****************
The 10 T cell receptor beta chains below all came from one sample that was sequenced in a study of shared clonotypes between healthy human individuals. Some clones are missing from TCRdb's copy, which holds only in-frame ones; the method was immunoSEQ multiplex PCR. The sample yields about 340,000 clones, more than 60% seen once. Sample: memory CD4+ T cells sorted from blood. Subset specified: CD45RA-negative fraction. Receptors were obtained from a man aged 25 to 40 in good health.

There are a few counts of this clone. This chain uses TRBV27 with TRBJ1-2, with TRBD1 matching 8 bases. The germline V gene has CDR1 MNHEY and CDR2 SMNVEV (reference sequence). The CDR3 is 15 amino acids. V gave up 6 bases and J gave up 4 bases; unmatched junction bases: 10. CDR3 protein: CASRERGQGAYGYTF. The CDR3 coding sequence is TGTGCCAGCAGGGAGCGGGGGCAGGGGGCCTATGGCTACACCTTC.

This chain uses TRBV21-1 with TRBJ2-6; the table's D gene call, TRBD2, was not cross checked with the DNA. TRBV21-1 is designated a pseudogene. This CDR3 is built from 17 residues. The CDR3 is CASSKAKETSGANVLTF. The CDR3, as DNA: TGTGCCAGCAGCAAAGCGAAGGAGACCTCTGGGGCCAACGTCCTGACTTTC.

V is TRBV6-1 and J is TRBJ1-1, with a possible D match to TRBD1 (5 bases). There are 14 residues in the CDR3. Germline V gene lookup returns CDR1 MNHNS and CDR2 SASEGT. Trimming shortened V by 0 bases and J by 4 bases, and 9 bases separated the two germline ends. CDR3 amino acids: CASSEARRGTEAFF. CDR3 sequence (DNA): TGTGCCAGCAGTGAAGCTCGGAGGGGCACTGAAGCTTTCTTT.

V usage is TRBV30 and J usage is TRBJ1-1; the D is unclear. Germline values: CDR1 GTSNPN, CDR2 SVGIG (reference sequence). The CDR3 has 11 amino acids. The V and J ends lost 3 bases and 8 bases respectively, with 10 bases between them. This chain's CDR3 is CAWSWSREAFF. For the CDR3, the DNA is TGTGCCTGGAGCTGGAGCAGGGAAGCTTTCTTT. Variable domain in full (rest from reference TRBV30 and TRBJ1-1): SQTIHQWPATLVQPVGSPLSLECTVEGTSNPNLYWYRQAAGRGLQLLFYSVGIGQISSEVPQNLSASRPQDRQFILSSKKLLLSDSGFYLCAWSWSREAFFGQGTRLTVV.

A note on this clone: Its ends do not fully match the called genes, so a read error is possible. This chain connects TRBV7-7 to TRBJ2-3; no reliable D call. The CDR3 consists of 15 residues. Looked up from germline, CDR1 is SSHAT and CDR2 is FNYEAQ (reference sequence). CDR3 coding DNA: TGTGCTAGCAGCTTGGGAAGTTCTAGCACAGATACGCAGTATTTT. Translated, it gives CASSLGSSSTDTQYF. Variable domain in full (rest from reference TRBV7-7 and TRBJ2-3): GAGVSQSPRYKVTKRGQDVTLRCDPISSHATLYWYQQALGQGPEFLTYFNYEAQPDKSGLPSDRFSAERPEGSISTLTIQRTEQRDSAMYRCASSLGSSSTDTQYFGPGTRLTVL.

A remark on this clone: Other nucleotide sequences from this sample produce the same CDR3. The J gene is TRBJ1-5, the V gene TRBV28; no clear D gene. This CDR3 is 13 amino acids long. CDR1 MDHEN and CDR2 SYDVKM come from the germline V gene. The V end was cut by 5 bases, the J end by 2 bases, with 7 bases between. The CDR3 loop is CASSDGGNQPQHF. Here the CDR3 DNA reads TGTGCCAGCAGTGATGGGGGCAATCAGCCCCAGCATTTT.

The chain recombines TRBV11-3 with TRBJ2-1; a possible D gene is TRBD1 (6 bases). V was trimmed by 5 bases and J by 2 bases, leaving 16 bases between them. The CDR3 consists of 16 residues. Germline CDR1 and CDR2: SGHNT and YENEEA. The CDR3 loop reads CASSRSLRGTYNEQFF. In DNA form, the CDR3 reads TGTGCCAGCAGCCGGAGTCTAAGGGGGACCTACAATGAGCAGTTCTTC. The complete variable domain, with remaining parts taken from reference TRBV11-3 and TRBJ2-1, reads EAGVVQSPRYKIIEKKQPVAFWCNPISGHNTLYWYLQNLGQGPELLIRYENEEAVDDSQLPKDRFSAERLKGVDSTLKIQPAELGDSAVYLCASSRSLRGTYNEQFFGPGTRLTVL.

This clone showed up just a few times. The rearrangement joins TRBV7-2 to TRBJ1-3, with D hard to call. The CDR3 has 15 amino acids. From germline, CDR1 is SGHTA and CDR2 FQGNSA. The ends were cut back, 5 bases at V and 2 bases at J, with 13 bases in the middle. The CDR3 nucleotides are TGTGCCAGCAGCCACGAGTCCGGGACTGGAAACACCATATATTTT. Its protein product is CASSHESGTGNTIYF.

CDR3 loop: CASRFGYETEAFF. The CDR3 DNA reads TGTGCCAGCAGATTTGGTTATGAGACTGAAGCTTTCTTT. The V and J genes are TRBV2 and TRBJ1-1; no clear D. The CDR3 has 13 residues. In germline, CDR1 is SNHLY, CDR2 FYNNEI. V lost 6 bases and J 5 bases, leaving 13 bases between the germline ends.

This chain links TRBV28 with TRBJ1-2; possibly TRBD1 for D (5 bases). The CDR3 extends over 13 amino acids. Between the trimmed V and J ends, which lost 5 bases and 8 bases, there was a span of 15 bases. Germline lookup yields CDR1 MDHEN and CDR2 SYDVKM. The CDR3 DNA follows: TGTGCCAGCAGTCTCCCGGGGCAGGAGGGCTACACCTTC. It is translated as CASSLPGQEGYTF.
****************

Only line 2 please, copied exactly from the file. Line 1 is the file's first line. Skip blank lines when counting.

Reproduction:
There are a few counts of this clone. This chain uses TRBV27 with TRBJ1-2, with TRBD1 matching 8 bases. The germline V gene has CDR1 MNHEY and CDR2 SMNVEV (reference sequence). The CDR3 is 15 amino acids. V gave up 6 bases and J gave up 4 bases; unmatched junction bases: 10. CDR3 protein: CASRERGQGAYGYTF. The CDR3 coding sequence is TGTGCCAGCAGGGAGCGGGGGCAGGGGGCCTATGGCTACACCTTC.